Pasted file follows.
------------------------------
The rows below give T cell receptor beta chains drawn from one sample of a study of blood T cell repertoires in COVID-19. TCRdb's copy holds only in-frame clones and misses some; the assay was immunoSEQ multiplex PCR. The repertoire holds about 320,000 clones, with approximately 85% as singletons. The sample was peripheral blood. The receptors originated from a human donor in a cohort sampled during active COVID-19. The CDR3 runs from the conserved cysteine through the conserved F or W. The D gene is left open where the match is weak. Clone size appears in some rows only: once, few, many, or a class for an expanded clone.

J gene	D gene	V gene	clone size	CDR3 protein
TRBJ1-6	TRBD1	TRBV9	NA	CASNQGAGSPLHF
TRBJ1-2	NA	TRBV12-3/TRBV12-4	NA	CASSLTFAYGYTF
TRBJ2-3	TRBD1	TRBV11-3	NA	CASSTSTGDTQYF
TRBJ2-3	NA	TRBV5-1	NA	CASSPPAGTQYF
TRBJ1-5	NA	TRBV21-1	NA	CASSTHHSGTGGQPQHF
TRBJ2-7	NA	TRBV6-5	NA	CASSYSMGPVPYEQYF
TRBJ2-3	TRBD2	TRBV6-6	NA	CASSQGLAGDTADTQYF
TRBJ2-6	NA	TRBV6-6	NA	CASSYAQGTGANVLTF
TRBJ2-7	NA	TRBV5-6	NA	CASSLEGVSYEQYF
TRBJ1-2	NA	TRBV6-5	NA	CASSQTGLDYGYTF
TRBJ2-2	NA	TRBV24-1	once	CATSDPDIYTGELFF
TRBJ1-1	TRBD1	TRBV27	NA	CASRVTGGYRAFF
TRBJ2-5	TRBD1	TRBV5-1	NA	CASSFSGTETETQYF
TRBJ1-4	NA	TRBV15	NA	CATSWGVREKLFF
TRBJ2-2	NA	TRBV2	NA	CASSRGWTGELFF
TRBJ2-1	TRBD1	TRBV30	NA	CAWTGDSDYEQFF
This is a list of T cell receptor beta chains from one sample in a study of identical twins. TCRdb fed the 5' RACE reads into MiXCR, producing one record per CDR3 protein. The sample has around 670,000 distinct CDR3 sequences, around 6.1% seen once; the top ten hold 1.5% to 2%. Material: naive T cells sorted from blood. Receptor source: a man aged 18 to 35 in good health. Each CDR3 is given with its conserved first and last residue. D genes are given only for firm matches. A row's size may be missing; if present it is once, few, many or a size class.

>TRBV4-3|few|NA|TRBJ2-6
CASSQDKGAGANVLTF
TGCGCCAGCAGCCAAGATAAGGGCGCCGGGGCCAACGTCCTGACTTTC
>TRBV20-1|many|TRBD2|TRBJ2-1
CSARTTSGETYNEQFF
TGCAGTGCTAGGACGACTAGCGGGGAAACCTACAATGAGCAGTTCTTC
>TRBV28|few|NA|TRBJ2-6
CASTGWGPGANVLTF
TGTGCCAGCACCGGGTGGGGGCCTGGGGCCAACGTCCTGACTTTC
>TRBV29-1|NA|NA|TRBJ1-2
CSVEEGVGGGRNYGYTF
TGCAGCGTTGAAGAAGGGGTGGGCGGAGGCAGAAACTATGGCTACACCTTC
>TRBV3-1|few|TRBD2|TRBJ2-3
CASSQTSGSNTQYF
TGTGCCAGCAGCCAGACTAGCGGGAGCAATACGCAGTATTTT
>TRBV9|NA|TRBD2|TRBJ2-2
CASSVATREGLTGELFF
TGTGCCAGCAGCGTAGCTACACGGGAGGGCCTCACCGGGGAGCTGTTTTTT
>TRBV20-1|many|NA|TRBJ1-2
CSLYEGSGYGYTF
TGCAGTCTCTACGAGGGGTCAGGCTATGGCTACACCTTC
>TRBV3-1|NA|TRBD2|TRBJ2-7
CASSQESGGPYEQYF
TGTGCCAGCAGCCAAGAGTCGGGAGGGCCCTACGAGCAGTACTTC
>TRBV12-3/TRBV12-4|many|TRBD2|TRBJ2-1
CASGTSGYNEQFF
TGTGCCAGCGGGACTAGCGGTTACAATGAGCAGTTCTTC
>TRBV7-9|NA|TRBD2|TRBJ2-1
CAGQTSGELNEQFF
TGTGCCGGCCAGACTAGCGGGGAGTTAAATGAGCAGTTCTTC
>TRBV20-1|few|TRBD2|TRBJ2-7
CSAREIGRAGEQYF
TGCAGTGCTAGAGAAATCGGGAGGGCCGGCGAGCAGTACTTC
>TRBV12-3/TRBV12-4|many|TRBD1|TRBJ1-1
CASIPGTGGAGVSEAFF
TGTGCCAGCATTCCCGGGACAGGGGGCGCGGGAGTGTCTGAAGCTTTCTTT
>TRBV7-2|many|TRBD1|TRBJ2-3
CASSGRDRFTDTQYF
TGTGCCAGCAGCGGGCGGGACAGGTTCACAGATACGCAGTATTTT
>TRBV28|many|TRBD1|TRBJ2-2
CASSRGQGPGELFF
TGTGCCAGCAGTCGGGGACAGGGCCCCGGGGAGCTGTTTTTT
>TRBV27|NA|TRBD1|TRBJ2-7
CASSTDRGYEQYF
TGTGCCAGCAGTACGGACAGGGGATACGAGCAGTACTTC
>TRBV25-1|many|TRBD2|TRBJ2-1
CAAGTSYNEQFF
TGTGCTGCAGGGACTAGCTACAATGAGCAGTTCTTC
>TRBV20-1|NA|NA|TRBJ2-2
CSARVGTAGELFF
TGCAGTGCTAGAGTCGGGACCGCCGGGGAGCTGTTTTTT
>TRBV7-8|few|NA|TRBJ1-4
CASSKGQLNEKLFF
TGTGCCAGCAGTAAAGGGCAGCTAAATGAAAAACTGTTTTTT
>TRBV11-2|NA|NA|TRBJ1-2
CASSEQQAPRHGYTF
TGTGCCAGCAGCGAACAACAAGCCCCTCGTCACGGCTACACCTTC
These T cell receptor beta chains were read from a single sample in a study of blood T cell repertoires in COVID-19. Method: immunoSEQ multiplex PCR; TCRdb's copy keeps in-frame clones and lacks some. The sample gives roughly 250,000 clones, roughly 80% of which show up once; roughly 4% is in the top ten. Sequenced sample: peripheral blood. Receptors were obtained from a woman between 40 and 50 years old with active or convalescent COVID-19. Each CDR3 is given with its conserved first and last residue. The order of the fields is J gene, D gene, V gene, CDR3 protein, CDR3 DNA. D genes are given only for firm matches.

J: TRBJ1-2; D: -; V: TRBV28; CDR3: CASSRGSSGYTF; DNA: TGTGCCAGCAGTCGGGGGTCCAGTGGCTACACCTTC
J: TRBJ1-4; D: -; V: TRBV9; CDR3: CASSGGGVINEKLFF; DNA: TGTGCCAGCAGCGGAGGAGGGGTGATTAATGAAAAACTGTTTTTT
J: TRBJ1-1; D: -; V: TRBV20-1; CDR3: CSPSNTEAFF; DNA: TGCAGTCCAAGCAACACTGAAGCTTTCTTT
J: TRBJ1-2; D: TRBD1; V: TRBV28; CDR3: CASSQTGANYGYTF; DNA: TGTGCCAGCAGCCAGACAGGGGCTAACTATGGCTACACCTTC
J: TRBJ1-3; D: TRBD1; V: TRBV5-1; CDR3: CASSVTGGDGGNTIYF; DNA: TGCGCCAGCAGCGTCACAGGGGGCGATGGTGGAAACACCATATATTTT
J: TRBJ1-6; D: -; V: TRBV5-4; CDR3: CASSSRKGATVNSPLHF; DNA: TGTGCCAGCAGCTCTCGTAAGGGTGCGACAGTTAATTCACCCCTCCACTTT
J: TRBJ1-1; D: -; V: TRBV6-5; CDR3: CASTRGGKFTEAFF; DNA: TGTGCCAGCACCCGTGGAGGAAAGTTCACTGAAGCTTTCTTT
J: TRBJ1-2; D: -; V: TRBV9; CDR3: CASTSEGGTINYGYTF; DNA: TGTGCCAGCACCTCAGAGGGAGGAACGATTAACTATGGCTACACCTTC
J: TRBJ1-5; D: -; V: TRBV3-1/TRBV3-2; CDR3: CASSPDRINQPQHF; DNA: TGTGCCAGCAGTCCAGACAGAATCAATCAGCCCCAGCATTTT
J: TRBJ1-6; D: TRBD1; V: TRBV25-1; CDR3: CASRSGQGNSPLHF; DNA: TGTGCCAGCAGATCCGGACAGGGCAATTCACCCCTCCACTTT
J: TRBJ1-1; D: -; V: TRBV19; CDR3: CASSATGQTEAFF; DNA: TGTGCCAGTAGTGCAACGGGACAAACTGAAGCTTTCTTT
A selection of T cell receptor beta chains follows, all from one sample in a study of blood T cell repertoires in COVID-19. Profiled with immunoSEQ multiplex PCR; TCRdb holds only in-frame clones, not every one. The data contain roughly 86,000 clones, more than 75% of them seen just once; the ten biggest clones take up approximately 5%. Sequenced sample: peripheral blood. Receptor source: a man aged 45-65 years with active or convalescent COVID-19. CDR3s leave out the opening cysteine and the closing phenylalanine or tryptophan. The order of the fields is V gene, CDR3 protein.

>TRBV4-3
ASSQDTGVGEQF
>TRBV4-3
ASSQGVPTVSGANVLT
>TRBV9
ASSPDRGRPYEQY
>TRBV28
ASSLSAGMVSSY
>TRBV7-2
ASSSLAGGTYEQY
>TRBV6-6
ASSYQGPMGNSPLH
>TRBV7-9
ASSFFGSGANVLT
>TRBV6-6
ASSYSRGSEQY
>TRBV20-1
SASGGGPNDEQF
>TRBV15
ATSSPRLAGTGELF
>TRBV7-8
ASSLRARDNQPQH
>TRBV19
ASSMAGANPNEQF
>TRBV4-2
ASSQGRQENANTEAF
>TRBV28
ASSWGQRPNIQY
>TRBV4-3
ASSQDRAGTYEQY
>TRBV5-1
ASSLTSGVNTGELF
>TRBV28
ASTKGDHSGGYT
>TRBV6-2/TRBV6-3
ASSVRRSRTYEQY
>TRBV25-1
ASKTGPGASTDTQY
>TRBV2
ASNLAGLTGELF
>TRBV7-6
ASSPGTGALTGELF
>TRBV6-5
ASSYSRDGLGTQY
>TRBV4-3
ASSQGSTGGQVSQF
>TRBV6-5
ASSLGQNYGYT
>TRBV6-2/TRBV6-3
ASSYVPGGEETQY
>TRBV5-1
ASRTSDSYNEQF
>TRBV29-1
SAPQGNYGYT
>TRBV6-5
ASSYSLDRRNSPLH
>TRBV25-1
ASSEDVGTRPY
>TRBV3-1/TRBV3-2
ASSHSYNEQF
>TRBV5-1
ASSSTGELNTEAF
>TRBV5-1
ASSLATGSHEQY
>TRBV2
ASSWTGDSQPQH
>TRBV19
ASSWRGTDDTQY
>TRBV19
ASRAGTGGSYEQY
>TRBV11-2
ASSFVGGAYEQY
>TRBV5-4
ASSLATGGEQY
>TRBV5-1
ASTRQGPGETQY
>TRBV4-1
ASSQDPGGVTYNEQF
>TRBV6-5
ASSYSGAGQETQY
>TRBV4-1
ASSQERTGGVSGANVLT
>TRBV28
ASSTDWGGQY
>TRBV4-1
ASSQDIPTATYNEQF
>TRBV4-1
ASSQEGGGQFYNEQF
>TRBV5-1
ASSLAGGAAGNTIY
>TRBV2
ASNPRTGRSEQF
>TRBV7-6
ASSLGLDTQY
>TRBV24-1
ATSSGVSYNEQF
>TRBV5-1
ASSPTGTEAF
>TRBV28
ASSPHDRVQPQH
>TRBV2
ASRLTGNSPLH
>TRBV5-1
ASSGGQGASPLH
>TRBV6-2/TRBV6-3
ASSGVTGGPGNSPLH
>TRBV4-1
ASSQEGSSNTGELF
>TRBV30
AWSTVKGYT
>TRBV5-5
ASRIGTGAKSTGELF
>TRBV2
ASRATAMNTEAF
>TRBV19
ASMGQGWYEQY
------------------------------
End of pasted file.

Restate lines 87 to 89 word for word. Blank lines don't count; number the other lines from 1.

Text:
J: TRBJ1-6; D: TRBD1; V: TRBV25-1; CDR3: CASRSGQGNSPLHF; DNA: TGTGCCAGCAGATCCGGACAGGGCAATTCACCCCTCCACTTT
J: TRBJ1-1; D: -; V: TRBV19; CDR3: CASSATGQTEAFF; DNA: TGTGCCAGTAGTGCAACGGGACAAACTGAAGCTTTCTTT
A selection of T cell receptor beta chains follows, all from one sample in a study of blood T cell repertoires in COVID-19. Profiled with immunoSEQ multiplex PCR; TCRdb holds only in-frame clones, not every one. The data contain roughly 86,000 clones, more than 75% of them seen just once; the ten biggest clones take up approximately 5%. Sequenced sample: peripheral blood. Receptor source: a man aged 45-65 years with active or convalescent COVID-19. CDR3s leave out the opening cysteine and the closing phenylalanine or tryptophan. The order of the fields is V gene, CDR3 protein.